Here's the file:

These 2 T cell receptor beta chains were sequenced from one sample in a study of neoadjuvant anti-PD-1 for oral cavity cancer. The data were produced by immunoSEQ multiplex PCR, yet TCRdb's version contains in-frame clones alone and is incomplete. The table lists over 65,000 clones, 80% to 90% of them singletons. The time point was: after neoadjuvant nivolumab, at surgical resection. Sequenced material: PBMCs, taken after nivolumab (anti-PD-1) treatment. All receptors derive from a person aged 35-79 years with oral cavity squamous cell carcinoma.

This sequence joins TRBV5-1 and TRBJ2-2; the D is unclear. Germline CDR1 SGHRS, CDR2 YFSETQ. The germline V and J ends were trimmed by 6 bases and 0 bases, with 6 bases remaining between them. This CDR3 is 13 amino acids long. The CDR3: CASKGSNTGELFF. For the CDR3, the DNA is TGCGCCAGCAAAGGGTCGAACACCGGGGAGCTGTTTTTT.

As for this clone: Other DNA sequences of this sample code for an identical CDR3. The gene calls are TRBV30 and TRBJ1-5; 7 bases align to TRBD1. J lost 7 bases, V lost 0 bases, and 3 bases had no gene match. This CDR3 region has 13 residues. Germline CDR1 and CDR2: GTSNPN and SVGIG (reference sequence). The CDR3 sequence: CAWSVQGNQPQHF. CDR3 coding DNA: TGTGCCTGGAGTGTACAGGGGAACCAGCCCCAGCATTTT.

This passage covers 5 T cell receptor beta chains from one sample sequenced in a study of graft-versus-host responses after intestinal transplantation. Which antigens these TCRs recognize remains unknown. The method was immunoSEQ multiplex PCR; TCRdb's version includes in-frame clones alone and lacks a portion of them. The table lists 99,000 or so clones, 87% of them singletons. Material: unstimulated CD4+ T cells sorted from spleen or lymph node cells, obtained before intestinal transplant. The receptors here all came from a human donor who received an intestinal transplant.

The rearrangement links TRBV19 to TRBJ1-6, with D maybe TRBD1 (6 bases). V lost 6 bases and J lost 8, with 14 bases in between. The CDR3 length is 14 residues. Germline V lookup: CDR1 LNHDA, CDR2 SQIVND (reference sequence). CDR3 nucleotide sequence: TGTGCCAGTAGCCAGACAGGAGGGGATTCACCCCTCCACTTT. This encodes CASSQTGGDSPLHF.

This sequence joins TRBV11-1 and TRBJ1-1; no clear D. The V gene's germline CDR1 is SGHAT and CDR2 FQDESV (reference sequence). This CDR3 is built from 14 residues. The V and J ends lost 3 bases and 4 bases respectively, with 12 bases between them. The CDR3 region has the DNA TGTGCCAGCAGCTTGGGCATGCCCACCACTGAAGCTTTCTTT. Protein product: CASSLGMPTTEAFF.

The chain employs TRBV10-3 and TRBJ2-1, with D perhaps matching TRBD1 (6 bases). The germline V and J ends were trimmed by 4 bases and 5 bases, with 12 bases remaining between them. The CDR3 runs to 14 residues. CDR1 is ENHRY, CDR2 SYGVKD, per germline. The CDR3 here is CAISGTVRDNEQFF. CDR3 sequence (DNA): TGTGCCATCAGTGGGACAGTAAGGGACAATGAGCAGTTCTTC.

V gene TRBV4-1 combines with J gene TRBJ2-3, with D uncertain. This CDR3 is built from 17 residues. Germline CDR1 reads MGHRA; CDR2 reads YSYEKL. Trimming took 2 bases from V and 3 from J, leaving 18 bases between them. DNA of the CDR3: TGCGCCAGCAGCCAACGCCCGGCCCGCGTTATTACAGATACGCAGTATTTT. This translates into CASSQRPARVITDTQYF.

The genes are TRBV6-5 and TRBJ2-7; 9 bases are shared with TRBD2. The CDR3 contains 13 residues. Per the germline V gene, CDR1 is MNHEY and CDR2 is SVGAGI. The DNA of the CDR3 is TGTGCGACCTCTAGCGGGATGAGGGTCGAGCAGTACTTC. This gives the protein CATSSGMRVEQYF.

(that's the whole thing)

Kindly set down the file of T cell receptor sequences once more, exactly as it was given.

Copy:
These 2 T cell receptor beta chains were sequenced from one sample in a study of neoadjuvant anti-PD-1 for oral cavity cancer. The data were produced by immunoSEQ multiplex PCR, yet TCRdb's version contains in-frame clones alone and is incomplete. The table lists over 65,000 clones, 80% to 90% of them singletons. The time point was: after neoadjuvant nivolumab, at surgical resection. Sequenced material: PBMCs, taken after nivolumab (anti-PD-1) treatment. All receptors derive from a person aged 35-79 years with oral cavity squamous cell carcinoma.

This sequence joins TRBV5-1 and TRBJ2-2; the D is unclear. Germline CDR1 SGHRS, CDR2 YFSETQ. The germline V and J ends were trimmed by 6 bases and 0 bases, with 6 bases remaining between them. This CDR3 is 13 amino acids long. The CDR3: CASKGSNTGELFF. For the CDR3, the DNA is TGCGCCAGCAAAGGGTCGAACACCGGGGAGCTGTTTTTT.

As for this clone: Other DNA sequences of this sample code for an identical CDR3. The gene calls are TRBV30 and TRBJ1-5; 7 bases align to TRBD1. J lost 7 bases, V lost 0 bases, and 3 bases had no gene match. This CDR3 region has 13 residues. Germline CDR1 and CDR2: GTSNPN and SVGIG (reference sequence). The CDR3 sequence: CAWSVQGNQPQHF. CDR3 coding DNA: TGTGCCTGGAGTGTACAGGGGAACCAGCCCCAGCATTTT.

This passage covers 5 T cell receptor beta chains from one sample sequenced in a study of graft-versus-host responses after intestinal transplantation. Which antigens these TCRs recognize remains unknown. The method was immunoSEQ multiplex PCR; TCRdb's version includes in-frame clones alone and lacks a portion of them. The table lists 99,000 or so clones, 87% of them singletons. Material: unstimulated CD4+ T cells sorted from spleen or lymph node cells, obtained before intestinal transplant. The receptors here all came from a human donor who received an intestinal transplant.

The rearrangement links TRBV19 to TRBJ1-6, with D maybe TRBD1 (6 bases). V lost 6 bases and J lost 8, with 14 bases in between. The CDR3 length is 14 residues. Germline V lookup: CDR1 LNHDA, CDR2 SQIVND (reference sequence). CDR3 nucleotide sequence: TGTGCCAGTAGCCAGACAGGAGGGGATTCACCCCTCCACTTT. This encodes CASSQTGGDSPLHF.

This sequence joins TRBV11-1 and TRBJ1-1; no clear D. The V gene's germline CDR1 is SGHAT and CDR2 FQDESV (reference sequence). This CDR3 is built from 14 residues. The V and J ends lost 3 bases and 4 bases respectively, with 12 bases between them. The CDR3 region has the DNA TGTGCCAGCAGCTTGGGCATGCCCACCACTGAAGCTTTCTTT. Protein product: CASSLGMPTTEAFF.

The chain employs TRBV10-3 and TRBJ2-1, with D perhaps matching TRBD1 (6 bases). The germline V and J ends were trimmed by 4 bases and 5 bases, with 12 bases remaining between them. The CDR3 runs to 14 residues. CDR1 is ENHRY, CDR2 SYGVKD, per germline. The CDR3 here is CAISGTVRDNEQFF. CDR3 sequence (DNA): TGTGCCATCAGTGGGACAGTAAGGGACAATGAGCAGTTCTTC.

V gene TRBV4-1 combines with J gene TRBJ2-3, with D uncertain. This CDR3 is built from 17 residues. Germline CDR1 reads MGHRA; CDR2 reads YSYEKL. Trimming took 2 bases from V and 3 from J, leaving 18 bases between them. DNA of the CDR3: TGCGCCAGCAGCCAACGCCCGGCCCGCGTTATTACAGATACGCAGTATTTT. This translates into CASSQRPARVITDTQYF.

The genes are TRBV6-5 and TRBJ2-7; 9 bases are shared with TRBD2. The CDR3 contains 13 residues. Per the germline V gene, CDR1 is MNHEY and CDR2 is SVGAGI. The DNA of the CDR3 is TGTGCGACCTCTAGCGGGATGAGGGTCGAGCAGTACTTC. This gives the protein CATSSGMRVEQYF.